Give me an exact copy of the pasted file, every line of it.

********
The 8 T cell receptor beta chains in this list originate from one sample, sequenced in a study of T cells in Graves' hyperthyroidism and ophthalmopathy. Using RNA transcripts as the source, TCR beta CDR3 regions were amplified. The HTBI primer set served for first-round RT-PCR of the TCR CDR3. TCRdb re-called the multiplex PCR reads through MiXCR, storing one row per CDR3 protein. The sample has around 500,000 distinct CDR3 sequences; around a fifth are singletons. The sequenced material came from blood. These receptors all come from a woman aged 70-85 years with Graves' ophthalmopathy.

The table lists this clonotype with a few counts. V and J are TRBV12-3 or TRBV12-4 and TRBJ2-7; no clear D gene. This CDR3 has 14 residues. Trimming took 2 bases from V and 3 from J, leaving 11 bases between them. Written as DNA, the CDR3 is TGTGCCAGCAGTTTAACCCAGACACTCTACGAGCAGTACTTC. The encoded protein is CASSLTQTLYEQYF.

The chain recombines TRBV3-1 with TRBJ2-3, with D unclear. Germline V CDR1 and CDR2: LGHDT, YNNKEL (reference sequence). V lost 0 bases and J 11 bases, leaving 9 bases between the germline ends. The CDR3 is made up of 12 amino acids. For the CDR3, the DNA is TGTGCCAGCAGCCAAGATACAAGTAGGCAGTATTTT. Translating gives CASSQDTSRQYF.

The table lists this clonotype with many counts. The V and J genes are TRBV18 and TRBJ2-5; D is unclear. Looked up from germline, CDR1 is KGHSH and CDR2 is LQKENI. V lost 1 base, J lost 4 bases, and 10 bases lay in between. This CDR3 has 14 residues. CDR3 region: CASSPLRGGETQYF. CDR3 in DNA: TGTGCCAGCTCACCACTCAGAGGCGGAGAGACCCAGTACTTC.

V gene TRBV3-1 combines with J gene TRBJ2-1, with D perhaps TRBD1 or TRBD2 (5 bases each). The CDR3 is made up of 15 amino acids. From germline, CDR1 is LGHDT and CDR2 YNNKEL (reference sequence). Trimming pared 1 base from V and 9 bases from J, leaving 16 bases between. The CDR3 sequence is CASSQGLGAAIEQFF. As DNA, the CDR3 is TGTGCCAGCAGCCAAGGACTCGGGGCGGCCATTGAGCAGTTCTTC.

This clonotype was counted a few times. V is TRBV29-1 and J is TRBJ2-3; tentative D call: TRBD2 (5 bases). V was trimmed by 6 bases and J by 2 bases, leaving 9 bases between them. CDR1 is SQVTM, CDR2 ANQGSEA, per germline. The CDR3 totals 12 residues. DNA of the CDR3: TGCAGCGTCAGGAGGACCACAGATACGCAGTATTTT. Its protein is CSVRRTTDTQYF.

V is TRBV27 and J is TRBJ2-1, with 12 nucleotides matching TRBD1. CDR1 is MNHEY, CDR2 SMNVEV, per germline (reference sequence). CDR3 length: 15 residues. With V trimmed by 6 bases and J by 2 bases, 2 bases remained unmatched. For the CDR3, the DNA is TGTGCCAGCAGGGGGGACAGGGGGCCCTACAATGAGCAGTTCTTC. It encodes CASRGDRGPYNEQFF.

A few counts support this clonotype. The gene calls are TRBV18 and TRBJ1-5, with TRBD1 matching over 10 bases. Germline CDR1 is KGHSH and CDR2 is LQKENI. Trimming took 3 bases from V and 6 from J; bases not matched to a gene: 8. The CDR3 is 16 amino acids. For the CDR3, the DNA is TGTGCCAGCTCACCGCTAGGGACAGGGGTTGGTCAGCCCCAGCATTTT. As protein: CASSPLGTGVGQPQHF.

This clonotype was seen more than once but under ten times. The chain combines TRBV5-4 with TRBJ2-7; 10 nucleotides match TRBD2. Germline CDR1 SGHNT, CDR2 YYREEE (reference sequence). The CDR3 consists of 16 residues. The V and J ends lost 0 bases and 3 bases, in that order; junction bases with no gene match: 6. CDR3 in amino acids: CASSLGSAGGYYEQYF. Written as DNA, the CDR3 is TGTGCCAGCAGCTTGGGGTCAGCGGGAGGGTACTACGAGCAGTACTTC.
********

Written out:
The 8 T cell receptor beta chains in this list originate from one sample, sequenced in a study of T cells in Graves' hyperthyroidism and ophthalmopathy. Using RNA transcripts as the source, TCR beta CDR3 regions were amplified. The HTBI primer set served for first-round RT-PCR of the TCR CDR3. TCRdb re-called the multiplex PCR reads through MiXCR, storing one row per CDR3 protein. The sample has around 500,000 distinct CDR3 sequences; around a fifth are singletons. The sequenced material came from blood. These receptors all come from a woman aged 70-85 years with Graves' ophthalmopathy.

The table lists this clonotype with a few counts. V and J are TRBV12-3 or TRBV12-4 and TRBJ2-7; no clear D gene. This CDR3 has 14 residues. Trimming took 2 bases from V and 3 from J, leaving 11 bases between them. Written as DNA, the CDR3 is TGTGCCAGCAGTTTAACCCAGACACTCTACGAGCAGTACTTC. The encoded protein is CASSLTQTLYEQYF.

The chain recombines TRBV3-1 with TRBJ2-3, with D unclear. Germline V CDR1 and CDR2: LGHDT, YNNKEL (reference sequence). V lost 0 bases and J 11 bases, leaving 9 bases between the germline ends. The CDR3 is made up of 12 amino acids. For the CDR3, the DNA is TGTGCCAGCAGCCAAGATACAAGTAGGCAGTATTTT. Translating gives CASSQDTSRQYF.

The table lists this clonotype with many counts. The V and J genes are TRBV18 and TRBJ2-5; D is unclear. Looked up from germline, CDR1 is KGHSH and CDR2 is LQKENI. V lost 1 base, J lost 4 bases, and 10 bases lay in between. This CDR3 has 14 residues. CDR3 region: CASSPLRGGETQYF. CDR3 in DNA: TGTGCCAGCTCACCACTCAGAGGCGGAGAGACCCAGTACTTC.

V gene TRBV3-1 combines with J gene TRBJ2-1, with D perhaps TRBD1 or TRBD2 (5 bases each). The CDR3 is made up of 15 amino acids. From germline, CDR1 is LGHDT and CDR2 YNNKEL (reference sequence). Trimming pared 1 base from V and 9 bases from J, leaving 16 bases between. The CDR3 sequence is CASSQGLGAAIEQFF. As DNA, the CDR3 is TGTGCCAGCAGCCAAGGACTCGGGGCGGCCATTGAGCAGTTCTTC.

This clonotype was counted a few times. V is TRBV29-1 and J is TRBJ2-3; tentative D call: TRBD2 (5 bases). V was trimmed by 6 bases and J by 2 bases, leaving 9 bases between them. CDR1 is SQVTM, CDR2 ANQGSEA, per germline. The CDR3 totals 12 residues. DNA of the CDR3: TGCAGCGTCAGGAGGACCACAGATACGCAGTATTTT. Its protein is CSVRRTTDTQYF.

V is TRBV27 and J is TRBJ2-1, with 12 nucleotides matching TRBD1. CDR1 is MNHEY, CDR2 SMNVEV, per germline (reference sequence). CDR3 length: 15 residues. With V trimmed by 6 bases and J by 2 bases, 2 bases remained unmatched. For the CDR3, the DNA is TGTGCCAGCAGGGGGGACAGGGGGCCCTACAATGAGCAGTTCTTC. It encodes CASRGDRGPYNEQFF.

A few counts support this clonotype. The gene calls are TRBV18 and TRBJ1-5, with TRBD1 matching over 10 bases. Germline CDR1 is KGHSH and CDR2 is LQKENI. Trimming took 3 bases from V and 6 from J; bases not matched to a gene: 8. The CDR3 is 16 amino acids. For the CDR3, the DNA is TGTGCCAGCTCACCGCTAGGGACAGGGGTTGGTCAGCCCCAGCATTTT. As protein: CASSPLGTGVGQPQHF.

This clonotype was seen more than once but under ten times. The chain combines TRBV5-4 with TRBJ2-7; 10 nucleotides match TRBD2. Germline CDR1 SGHNT, CDR2 YYREEE (reference sequence). The CDR3 consists of 16 residues. The V and J ends lost 0 bases and 3 bases, in that order; junction bases with no gene match: 6. CDR3 in amino acids: CASSLGSAGGYYEQYF. Written as DNA, the CDR3 is TGTGCCAGCAGCTTGGGGTCAGCGGGAGGGTACTACGAGCAGTACTTC.